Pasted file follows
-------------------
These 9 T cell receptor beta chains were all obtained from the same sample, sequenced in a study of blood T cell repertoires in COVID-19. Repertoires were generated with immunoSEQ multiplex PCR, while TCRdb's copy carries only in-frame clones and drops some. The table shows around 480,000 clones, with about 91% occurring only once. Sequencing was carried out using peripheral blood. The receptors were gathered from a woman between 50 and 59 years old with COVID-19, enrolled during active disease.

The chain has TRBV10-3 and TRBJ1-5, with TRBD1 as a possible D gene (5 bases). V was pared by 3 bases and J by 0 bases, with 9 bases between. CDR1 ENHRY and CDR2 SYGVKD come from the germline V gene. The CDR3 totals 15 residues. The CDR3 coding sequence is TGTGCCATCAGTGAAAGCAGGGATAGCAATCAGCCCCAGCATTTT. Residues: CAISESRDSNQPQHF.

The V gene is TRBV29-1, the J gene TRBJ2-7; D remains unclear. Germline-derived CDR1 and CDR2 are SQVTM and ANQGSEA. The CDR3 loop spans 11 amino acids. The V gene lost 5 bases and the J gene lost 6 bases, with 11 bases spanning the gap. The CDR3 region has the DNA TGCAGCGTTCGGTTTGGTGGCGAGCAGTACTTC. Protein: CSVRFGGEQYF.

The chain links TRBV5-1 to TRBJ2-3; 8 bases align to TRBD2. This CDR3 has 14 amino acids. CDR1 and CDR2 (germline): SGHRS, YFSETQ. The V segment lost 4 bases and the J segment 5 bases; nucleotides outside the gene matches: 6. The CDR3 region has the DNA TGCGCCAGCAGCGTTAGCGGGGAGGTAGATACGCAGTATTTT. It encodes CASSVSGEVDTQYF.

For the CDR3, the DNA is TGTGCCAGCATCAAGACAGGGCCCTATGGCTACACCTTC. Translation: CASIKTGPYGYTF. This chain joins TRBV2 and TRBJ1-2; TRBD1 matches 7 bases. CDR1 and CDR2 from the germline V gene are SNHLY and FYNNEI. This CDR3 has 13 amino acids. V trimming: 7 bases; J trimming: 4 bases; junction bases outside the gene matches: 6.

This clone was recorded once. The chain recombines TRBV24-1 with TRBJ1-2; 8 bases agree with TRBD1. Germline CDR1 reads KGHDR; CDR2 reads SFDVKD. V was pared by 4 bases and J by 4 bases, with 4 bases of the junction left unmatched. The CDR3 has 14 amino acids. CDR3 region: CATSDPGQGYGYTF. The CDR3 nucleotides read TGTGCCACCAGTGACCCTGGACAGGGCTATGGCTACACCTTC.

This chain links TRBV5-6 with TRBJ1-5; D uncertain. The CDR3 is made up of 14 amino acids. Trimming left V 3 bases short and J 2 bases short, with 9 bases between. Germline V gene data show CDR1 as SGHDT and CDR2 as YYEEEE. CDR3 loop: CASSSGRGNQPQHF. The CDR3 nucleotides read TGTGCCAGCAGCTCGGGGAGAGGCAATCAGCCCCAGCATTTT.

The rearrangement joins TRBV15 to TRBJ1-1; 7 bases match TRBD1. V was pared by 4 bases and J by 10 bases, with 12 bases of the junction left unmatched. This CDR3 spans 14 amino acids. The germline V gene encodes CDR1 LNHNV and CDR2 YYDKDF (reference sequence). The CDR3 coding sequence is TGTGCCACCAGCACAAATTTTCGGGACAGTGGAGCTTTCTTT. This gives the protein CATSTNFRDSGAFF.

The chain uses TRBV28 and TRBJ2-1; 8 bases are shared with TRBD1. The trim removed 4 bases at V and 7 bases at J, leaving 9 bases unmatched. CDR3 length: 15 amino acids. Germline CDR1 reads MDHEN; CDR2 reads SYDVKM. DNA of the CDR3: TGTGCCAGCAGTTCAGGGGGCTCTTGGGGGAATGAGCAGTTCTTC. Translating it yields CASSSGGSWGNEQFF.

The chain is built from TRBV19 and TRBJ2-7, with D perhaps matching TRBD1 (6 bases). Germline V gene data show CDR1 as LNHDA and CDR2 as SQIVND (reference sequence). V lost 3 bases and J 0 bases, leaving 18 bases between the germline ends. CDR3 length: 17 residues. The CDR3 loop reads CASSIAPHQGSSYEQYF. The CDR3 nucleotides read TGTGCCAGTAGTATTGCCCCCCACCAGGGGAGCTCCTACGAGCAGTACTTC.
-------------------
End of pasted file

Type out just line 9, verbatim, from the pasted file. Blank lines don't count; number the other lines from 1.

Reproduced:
The chain uses TRBV28 and TRBJ2-1; 8 bases are shared with TRBD1. The trim removed 4 bases at V and 7 bases at J, leaving 9 bases unmatched. CDR3 length: 15 amino acids. Germline CDR1 reads MDHEN; CDR2 reads SYDVKM. DNA of the CDR3: TGTGCCAGCAGTTCAGGGGGCTCTTGGGGGAATGAGCAGTTCTTC. Translating it yields CASSSGGSWGNEQFF.